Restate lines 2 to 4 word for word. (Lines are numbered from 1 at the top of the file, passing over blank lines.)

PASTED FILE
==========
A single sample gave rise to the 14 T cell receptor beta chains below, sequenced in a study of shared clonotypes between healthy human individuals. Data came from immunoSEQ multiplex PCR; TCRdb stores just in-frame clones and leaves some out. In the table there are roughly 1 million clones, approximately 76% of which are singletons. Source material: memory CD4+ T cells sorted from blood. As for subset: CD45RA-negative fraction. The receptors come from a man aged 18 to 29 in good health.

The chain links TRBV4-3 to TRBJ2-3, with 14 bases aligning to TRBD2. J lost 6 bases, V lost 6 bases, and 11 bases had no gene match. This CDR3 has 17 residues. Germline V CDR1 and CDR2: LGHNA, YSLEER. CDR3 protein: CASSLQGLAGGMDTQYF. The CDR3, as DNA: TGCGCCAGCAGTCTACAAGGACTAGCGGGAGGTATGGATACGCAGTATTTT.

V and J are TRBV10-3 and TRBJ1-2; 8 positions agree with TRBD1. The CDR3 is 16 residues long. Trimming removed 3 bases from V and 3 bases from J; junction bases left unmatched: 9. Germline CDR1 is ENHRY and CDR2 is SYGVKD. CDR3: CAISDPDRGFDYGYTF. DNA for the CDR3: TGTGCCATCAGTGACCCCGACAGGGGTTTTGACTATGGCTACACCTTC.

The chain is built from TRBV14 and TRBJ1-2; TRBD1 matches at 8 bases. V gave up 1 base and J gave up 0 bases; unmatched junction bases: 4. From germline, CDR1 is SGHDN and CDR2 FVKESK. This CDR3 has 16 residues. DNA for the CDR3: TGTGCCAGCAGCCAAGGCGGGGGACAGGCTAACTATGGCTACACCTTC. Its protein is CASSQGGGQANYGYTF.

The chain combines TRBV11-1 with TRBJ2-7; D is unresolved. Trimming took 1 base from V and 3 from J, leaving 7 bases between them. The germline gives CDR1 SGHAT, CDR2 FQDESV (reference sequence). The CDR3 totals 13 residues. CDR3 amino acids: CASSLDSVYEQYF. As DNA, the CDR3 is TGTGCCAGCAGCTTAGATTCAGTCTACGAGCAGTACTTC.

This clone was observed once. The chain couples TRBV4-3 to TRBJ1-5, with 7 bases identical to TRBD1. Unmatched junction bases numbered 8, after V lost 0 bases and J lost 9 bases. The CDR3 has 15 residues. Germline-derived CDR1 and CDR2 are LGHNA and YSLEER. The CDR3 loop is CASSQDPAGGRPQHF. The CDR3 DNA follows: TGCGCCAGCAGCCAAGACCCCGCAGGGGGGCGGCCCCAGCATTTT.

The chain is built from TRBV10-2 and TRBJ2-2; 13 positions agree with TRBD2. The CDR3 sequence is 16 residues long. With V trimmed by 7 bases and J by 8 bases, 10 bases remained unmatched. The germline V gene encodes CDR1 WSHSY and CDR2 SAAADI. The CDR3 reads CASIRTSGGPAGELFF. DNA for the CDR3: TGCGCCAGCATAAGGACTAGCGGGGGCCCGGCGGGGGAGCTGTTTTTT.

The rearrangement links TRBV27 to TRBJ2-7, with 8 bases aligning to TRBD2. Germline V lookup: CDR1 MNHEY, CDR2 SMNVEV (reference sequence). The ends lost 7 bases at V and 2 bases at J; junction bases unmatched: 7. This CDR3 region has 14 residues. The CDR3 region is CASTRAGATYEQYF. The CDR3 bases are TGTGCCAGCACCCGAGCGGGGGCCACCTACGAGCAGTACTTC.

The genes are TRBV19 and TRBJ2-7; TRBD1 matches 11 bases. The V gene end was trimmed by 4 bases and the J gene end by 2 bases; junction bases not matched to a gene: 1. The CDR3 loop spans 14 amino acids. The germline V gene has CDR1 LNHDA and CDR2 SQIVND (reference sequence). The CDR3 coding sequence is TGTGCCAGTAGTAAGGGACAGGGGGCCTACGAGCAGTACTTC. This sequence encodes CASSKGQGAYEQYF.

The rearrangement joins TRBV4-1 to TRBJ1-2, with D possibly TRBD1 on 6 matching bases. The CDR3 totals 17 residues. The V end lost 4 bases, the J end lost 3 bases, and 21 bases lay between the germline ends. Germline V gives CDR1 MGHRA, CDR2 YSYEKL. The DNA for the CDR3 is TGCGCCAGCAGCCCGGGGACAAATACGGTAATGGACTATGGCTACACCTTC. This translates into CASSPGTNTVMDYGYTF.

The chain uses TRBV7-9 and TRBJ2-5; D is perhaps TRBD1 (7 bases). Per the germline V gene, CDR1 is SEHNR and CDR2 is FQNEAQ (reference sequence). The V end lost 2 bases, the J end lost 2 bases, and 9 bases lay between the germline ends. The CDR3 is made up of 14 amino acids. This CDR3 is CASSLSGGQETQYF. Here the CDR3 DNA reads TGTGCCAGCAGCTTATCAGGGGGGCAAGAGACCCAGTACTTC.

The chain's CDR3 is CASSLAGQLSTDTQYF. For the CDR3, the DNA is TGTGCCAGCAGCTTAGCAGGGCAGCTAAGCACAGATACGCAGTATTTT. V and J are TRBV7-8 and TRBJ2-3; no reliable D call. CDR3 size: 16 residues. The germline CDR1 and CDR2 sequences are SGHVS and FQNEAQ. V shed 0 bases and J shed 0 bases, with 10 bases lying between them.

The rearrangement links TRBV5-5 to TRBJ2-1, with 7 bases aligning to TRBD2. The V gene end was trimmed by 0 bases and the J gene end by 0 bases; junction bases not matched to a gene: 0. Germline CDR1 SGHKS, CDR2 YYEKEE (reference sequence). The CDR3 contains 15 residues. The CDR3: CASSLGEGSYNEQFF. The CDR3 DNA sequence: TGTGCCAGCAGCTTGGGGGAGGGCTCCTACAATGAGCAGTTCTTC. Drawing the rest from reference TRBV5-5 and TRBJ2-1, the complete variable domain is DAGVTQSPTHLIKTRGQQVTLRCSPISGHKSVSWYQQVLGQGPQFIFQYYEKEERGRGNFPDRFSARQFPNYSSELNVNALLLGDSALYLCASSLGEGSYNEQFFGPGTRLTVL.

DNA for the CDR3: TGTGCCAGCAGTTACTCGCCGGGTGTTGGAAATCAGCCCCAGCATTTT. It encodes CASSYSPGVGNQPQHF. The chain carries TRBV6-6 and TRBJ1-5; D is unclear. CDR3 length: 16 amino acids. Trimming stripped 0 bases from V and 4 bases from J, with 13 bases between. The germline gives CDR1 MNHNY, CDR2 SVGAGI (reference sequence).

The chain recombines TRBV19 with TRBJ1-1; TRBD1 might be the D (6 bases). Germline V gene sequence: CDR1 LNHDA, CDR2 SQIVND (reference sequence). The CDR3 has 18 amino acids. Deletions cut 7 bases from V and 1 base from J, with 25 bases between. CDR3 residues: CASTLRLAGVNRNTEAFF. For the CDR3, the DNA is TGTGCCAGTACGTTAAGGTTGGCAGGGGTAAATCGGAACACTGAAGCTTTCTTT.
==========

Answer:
The chain links TRBV4-3 to TRBJ2-3, with 14 bases aligning to TRBD2. J lost 6 bases, V lost 6 bases, and 11 bases had no gene match. This CDR3 has 17 residues. Germline V CDR1 and CDR2: LGHNA, YSLEER. CDR3 protein: CASSLQGLAGGMDTQYF. The CDR3, as DNA: TGCGCCAGCAGTCTACAAGGACTAGCGGGAGGTATGGATACGCAGTATTTT.

V and J are TRBV10-3 and TRBJ1-2; 8 positions agree with TRBD1. The CDR3 is 16 residues long. Trimming removed 3 bases from V and 3 bases from J; junction bases left unmatched: 9. Germline CDR1 is ENHRY and CDR2 is SYGVKD. CDR3: CAISDPDRGFDYGYTF. DNA for the CDR3: TGTGCCATCAGTGACCCCGACAGGGGTTTTGACTATGGCTACACCTTC.

The chain is built from TRBV14 and TRBJ1-2; TRBD1 matches at 8 bases. V gave up 1 base and J gave up 0 bases; unmatched junction bases: 4. From germline, CDR1 is SGHDN and CDR2 FVKESK. This CDR3 has 16 residues. DNA for the CDR3: TGTGCCAGCAGCCAAGGCGGGGGACAGGCTAACTATGGCTACACCTTC. Its protein is CASSQGGGQANYGYTF.